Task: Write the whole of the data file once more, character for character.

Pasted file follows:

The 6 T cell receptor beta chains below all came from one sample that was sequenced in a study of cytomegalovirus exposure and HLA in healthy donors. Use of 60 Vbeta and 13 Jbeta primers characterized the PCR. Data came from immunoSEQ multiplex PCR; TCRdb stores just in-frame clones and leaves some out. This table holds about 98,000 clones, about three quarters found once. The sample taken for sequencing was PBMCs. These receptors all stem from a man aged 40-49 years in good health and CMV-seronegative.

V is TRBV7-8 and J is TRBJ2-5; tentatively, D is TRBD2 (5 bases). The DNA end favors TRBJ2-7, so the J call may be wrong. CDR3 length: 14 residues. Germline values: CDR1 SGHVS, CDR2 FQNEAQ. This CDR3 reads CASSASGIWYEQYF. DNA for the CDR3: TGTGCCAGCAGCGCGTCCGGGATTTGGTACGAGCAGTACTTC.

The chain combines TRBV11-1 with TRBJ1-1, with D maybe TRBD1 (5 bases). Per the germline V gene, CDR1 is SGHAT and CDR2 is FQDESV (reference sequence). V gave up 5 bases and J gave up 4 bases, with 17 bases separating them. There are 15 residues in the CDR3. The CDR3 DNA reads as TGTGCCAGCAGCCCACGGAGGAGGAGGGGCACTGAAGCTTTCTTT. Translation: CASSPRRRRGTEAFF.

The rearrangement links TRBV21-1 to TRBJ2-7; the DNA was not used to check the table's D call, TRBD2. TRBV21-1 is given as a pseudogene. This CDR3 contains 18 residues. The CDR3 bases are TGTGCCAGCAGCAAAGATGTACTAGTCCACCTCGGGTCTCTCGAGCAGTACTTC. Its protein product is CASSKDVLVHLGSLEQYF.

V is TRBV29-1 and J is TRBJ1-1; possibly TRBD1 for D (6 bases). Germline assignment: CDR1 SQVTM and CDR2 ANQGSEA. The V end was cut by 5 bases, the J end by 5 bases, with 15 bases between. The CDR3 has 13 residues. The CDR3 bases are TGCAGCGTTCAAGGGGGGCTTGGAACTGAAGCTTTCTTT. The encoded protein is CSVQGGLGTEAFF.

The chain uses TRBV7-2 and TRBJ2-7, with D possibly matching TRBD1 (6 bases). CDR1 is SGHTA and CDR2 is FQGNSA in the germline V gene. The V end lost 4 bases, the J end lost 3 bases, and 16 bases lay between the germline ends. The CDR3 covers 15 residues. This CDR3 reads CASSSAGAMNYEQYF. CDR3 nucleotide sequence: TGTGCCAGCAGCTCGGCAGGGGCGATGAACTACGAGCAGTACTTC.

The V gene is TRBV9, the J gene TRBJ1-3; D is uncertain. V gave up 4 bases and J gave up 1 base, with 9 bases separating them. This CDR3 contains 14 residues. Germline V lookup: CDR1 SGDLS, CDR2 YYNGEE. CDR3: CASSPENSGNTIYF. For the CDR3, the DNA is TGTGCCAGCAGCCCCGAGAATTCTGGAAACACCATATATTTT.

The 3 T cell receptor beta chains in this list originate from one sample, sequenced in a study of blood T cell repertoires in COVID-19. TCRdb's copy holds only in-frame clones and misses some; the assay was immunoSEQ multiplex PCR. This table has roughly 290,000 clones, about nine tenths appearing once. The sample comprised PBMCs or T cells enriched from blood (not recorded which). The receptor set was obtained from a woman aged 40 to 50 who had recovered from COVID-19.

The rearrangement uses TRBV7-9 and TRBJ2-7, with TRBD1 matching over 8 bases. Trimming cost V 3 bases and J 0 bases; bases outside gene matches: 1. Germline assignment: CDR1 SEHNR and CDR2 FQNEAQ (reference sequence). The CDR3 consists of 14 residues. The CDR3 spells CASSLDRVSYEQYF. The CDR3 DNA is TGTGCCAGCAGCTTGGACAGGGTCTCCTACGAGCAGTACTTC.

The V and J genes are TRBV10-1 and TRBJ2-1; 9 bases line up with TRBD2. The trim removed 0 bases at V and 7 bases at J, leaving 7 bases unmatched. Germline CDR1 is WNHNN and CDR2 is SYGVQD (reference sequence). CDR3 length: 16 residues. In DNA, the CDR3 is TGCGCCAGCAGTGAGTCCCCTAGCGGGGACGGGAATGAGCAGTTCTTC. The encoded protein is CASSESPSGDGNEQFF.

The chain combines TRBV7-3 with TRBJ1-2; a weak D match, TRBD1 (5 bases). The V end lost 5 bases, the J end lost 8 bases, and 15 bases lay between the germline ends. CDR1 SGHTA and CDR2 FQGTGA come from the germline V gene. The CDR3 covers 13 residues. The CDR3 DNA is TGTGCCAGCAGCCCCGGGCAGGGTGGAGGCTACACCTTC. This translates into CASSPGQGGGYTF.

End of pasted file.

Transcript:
The 6 T cell receptor beta chains below all came from one sample that was sequenced in a study of cytomegalovirus exposure and HLA in healthy donors. Use of 60 Vbeta and 13 Jbeta primers characterized the PCR. Data came from immunoSEQ multiplex PCR; TCRdb stores just in-frame clones and leaves some out. This table holds about 98,000 clones, about three quarters found once. The sample taken for sequencing was PBMCs. These receptors all stem from a man aged 40-49 years in good health and CMV-seronegative.

V is TRBV7-8 and J is TRBJ2-5; tentatively, D is TRBD2 (5 bases). The DNA end favors TRBJ2-7, so the J call may be wrong. CDR3 length: 14 residues. Germline values: CDR1 SGHVS, CDR2 FQNEAQ. This CDR3 reads CASSASGIWYEQYF. DNA for the CDR3: TGTGCCAGCAGCGCGTCCGGGATTTGGTACGAGCAGTACTTC.

The chain combines TRBV11-1 with TRBJ1-1, with D maybe TRBD1 (5 bases). Per the germline V gene, CDR1 is SGHAT and CDR2 is FQDESV (reference sequence). V gave up 5 bases and J gave up 4 bases, with 17 bases separating them. There are 15 residues in the CDR3. The CDR3 DNA reads as TGTGCCAGCAGCCCACGGAGGAGGAGGGGCACTGAAGCTTTCTTT. Translation: CASSPRRRRGTEAFF.

The rearrangement links TRBV21-1 to TRBJ2-7; the DNA was not used to check the table's D call, TRBD2. TRBV21-1 is given as a pseudogene. This CDR3 contains 18 residues. The CDR3 bases are TGTGCCAGCAGCAAAGATGTACTAGTCCACCTCGGGTCTCTCGAGCAGTACTTC. Its protein product is CASSKDVLVHLGSLEQYF.

V is TRBV29-1 and J is TRBJ1-1; possibly TRBD1 for D (6 bases). Germline assignment: CDR1 SQVTM and CDR2 ANQGSEA. The V end was cut by 5 bases, the J end by 5 bases, with 15 bases between. The CDR3 has 13 residues. The CDR3 bases are TGCAGCGTTCAAGGGGGGCTTGGAACTGAAGCTTTCTTT. The encoded protein is CSVQGGLGTEAFF.

The chain uses TRBV7-2 and TRBJ2-7, with D possibly matching TRBD1 (6 bases). CDR1 is SGHTA and CDR2 is FQGNSA in the germline V gene. The V end lost 4 bases, the J end lost 3 bases, and 16 bases lay between the germline ends. The CDR3 covers 15 residues. This CDR3 reads CASSSAGAMNYEQYF. CDR3 nucleotide sequence: TGTGCCAGCAGCTCGGCAGGGGCGATGAACTACGAGCAGTACTTC.

The V gene is TRBV9, the J gene TRBJ1-3; D is uncertain. V gave up 4 bases and J gave up 1 base, with 9 bases separating them. This CDR3 contains 14 residues. Germline V lookup: CDR1 SGDLS, CDR2 YYNGEE. CDR3: CASSPENSGNTIYF. For the CDR3, the DNA is TGTGCCAGCAGCCCCGAGAATTCTGGAAACACCATATATTTT.

The 3 T cell receptor beta chains in this list originate from one sample, sequenced in a study of blood T cell repertoires in COVID-19. TCRdb's copy holds only in-frame clones and misses some; the assay was immunoSEQ multiplex PCR. This table has roughly 290,000 clones, about nine tenths appearing once. The sample comprised PBMCs or T cells enriched from blood (not recorded which). The receptor set was obtained from a woman aged 40 to 50 who had recovered from COVID-19.

The rearrangement uses TRBV7-9 and TRBJ2-7, with TRBD1 matching over 8 bases. Trimming cost V 3 bases and J 0 bases; bases outside gene matches: 1. Germline assignment: CDR1 SEHNR and CDR2 FQNEAQ (reference sequence). The CDR3 consists of 14 residues. The CDR3 spells CASSLDRVSYEQYF. The CDR3 DNA is TGTGCCAGCAGCTTGGACAGGGTCTCCTACGAGCAGTACTTC.

The V and J genes are TRBV10-1 and TRBJ2-1; 9 bases line up with TRBD2. The trim removed 0 bases at V and 7 bases at J, leaving 7 bases unmatched. Germline CDR1 is WNHNN and CDR2 is SYGVQD (reference sequence). CDR3 length: 16 residues. In DNA, the CDR3 is TGCGCCAGCAGTGAGTCCCCTAGCGGGGACGGGAATGAGCAGTTCTTC. The encoded protein is CASSESPSGDGNEQFF.

The chain combines TRBV7-3 with TRBJ1-2; a weak D match, TRBD1 (5 bases). The V end lost 5 bases, the J end lost 8 bases, and 15 bases lay between the germline ends. CDR1 SGHTA and CDR2 FQGTGA come from the germline V gene. The CDR3 covers 13 residues. The CDR3 DNA is TGTGCCAGCAGCCCCGGGCAGGGTGGAGGCTACACCTTC. This translates into CASSPGQGGGYTF.